So when what is now known as the U.S was colonized, settlers came for good, not only to take things and return to an imperial center based in Europe. This is why scholar Patrick Wolfe called settler colonialism a process of “destroying to replace.” Gradually, the Indigenous versions of governance, land management, cultural practices, etc. are destroyed—through violent conquest, disease, land theft, cultural genocide, etc.—and are replaced with the settler version of those things. Therefore, it is vital to understand settler colonialism not as an event that we can neatly box into one historical moment, but rather as a persistent structure that impacts everything in settler states.
Talking about “decolonizing” in a settler colonial context. where the empire and the colonies are in the same location is complicated. Currently, the phrase decolonization—which has been used in multiple ways by Indigenous communities over the years—is gaining traction in non-Indigenous, leftist communities. We’ve witnessed a proliferation of phrases like “decolonize your mind,” “decolonize your exercise”, “decolonize your education,” and “decolonize your love life.” This has provided opportunities to bring up land-based struggles for Indigenous self-determination in places where those conversations have been absent. This can also encourage us to take a deeper look at the ways that we have all internalized colonial mindsets when it comes to relating to each other, land, work, infrastructure, etc. The popularization of the term decolonization outside Indigenous communities has also, however, raised tensions about the individualization (most problematically, white individualization) of decolonization processes, processes that lack any focus on the material conditions of Indigenous land, culture, and self-determination.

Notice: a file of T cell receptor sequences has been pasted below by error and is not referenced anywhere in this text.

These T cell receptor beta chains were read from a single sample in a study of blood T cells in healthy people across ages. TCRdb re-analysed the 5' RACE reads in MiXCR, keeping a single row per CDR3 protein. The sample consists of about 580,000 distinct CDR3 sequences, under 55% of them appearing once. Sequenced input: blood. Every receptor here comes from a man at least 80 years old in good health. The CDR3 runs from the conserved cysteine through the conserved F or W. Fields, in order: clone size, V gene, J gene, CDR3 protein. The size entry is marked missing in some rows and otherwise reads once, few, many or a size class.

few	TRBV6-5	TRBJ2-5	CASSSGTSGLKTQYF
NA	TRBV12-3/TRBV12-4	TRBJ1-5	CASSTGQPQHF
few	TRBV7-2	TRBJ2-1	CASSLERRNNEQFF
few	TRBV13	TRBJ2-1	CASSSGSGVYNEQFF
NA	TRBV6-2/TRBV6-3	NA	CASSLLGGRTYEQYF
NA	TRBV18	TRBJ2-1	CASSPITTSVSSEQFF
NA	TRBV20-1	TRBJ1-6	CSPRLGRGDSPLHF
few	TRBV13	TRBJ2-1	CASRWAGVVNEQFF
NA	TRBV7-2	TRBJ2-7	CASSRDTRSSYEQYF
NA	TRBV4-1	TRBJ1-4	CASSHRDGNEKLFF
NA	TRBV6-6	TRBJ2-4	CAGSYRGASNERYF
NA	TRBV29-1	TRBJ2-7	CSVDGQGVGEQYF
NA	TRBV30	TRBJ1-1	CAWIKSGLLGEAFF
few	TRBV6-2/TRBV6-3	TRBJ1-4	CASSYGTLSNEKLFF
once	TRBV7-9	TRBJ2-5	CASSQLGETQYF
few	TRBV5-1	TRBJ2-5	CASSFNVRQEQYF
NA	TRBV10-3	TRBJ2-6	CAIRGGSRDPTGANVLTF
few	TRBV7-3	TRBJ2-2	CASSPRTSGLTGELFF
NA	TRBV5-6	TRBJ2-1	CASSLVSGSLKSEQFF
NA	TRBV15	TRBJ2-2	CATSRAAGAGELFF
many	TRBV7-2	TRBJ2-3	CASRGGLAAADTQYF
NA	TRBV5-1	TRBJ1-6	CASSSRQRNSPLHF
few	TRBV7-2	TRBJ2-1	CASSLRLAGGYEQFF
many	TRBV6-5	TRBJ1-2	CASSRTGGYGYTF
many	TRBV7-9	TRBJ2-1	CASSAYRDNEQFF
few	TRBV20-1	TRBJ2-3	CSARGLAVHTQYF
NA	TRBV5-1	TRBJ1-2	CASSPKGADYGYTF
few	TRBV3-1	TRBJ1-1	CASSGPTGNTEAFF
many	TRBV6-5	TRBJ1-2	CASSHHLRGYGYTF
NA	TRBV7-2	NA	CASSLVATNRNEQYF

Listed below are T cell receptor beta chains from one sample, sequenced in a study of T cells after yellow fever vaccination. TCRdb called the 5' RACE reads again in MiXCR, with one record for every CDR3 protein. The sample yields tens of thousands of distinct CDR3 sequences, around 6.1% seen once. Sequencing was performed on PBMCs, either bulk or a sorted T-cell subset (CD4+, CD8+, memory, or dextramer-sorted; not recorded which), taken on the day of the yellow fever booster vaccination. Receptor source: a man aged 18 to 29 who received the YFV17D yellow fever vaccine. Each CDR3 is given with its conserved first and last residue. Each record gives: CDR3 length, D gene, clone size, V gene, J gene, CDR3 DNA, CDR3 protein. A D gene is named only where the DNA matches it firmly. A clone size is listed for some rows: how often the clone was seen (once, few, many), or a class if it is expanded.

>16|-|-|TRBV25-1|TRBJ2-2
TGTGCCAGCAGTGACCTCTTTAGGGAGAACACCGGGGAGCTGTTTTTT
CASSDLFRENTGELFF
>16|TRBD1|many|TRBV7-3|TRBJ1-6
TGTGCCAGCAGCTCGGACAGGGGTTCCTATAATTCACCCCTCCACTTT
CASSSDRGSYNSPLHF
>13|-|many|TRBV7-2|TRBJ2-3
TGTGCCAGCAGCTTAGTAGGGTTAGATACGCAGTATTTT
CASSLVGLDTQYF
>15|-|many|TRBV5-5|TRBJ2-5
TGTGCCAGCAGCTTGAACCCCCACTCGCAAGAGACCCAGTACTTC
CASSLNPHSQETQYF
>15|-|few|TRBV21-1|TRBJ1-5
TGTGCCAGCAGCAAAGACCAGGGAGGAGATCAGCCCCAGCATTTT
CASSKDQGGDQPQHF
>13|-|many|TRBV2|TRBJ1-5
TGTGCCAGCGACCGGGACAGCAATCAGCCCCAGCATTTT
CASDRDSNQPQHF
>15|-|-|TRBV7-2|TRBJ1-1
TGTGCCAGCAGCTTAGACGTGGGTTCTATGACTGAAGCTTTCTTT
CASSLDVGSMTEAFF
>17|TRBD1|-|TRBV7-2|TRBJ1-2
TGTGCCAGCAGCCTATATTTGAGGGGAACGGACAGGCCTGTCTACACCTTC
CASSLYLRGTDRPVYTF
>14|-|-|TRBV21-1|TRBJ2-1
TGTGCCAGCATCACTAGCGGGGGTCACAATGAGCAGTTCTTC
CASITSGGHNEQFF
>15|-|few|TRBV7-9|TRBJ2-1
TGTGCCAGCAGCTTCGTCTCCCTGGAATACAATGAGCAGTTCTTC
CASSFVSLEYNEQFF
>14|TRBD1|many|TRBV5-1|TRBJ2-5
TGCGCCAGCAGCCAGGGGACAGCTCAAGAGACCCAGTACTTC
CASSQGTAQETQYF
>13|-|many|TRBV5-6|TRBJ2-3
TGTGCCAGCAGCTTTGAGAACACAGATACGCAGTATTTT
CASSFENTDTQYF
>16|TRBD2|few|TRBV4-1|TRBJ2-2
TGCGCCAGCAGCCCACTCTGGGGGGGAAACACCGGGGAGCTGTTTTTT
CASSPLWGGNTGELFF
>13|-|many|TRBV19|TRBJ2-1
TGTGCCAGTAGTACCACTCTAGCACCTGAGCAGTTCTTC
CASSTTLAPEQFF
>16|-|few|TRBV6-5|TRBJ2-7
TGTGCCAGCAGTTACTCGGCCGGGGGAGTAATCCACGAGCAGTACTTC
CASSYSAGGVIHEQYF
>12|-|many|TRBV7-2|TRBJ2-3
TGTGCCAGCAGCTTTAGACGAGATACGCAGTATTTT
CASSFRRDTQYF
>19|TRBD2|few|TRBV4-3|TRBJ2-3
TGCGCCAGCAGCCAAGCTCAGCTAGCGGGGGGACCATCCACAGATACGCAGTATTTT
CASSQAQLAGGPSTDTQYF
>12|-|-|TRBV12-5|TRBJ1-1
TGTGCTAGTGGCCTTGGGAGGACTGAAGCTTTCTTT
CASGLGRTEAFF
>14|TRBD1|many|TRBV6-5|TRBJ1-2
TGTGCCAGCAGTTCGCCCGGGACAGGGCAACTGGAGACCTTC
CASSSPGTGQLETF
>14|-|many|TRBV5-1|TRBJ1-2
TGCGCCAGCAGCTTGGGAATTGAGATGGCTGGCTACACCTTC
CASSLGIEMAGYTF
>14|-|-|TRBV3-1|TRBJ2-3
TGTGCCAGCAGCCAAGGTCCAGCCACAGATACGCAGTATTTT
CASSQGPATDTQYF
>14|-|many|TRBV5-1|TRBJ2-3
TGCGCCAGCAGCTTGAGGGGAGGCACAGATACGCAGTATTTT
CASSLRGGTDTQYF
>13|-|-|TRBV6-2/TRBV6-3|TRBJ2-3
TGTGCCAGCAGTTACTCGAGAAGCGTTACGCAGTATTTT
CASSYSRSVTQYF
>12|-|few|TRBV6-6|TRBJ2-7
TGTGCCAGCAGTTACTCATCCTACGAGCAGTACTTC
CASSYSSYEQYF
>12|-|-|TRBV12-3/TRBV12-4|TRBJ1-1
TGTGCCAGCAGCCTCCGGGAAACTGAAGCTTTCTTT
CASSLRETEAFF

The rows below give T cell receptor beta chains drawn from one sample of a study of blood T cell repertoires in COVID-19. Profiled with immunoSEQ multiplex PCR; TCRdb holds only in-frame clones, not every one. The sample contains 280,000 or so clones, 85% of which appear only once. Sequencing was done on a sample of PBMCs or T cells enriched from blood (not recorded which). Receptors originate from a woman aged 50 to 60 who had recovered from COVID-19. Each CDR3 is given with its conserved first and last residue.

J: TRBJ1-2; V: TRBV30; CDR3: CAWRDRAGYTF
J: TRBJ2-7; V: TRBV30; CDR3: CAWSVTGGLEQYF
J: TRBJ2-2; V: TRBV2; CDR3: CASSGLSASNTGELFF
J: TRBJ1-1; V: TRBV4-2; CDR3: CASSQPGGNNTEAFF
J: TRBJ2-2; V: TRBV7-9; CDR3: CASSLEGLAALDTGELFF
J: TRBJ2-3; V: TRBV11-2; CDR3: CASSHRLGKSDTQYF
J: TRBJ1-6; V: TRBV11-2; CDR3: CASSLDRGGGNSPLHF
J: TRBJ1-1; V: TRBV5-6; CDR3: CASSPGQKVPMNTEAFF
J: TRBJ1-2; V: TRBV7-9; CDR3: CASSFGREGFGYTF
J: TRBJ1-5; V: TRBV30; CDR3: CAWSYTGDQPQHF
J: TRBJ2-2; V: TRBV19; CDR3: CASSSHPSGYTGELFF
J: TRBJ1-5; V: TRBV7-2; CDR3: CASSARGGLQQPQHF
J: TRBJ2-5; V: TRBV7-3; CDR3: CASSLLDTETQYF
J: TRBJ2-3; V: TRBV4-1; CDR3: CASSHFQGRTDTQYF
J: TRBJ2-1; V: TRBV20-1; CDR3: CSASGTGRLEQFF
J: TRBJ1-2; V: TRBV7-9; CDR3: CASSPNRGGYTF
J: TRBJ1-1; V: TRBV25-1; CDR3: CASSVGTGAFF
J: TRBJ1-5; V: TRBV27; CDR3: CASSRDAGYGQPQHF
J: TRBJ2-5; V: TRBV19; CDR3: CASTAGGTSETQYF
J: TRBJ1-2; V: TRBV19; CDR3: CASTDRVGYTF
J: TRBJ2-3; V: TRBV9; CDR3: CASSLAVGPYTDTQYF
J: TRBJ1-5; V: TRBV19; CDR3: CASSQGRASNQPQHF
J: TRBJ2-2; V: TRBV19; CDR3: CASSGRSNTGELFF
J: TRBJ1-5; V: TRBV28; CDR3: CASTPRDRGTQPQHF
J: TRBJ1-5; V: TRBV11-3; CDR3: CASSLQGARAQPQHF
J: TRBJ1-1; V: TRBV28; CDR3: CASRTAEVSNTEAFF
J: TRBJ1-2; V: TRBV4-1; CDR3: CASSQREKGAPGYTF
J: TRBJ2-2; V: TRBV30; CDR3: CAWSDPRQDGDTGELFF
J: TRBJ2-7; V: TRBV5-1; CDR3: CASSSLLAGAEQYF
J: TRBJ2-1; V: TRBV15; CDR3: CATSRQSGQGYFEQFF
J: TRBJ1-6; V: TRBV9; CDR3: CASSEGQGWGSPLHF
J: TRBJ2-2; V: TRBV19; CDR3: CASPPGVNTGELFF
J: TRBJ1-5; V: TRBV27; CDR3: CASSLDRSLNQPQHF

Decolonization is about transforming how people relate to and in place. It is easy for settler identified people to translate “decolonization” into “making spaces more inclusive of Indigenous people.” This can reproduce the idea that settlers are the rightful inheritors of the space to begin with.
Parallel processes of decolonization entail transforming our relationship to the state, capitalism, extractive industries, and modes of thinking that are defined by white supremacy, etc. We need a community in which we can do the work of holding each other and ourselves accountable, reflecting, and finding modes of uniting in the face of divide and conquer strategies without losing our own political compass. We need tools for doing this work with Indigenous communities as well as non-Native communities where, as white settlers, we don’t conflate white supremacy and settler colonialism. We need to build with non-Native people of color who are defining and enacting their own parallel processes. Some of this framing of parallel processes might be useful for non-Native people of color, while much is specific to those of us working to reveal and transform settler and white privilege.
2) Main Components of Anti-Colonial and Decolonial Work
First, we work in solidarity with Native people upholding their responsibility to protect land and life. This means dismantling the structures of settler colonialism, resource colonialism, and border militarism. It means addressing violence and incarceration in towns bordering reservations with the disproportionate violence against Indigenous women and Two Spirit people. It means protecting sacred sites, water, and engaging in just transitions off fossil fuels.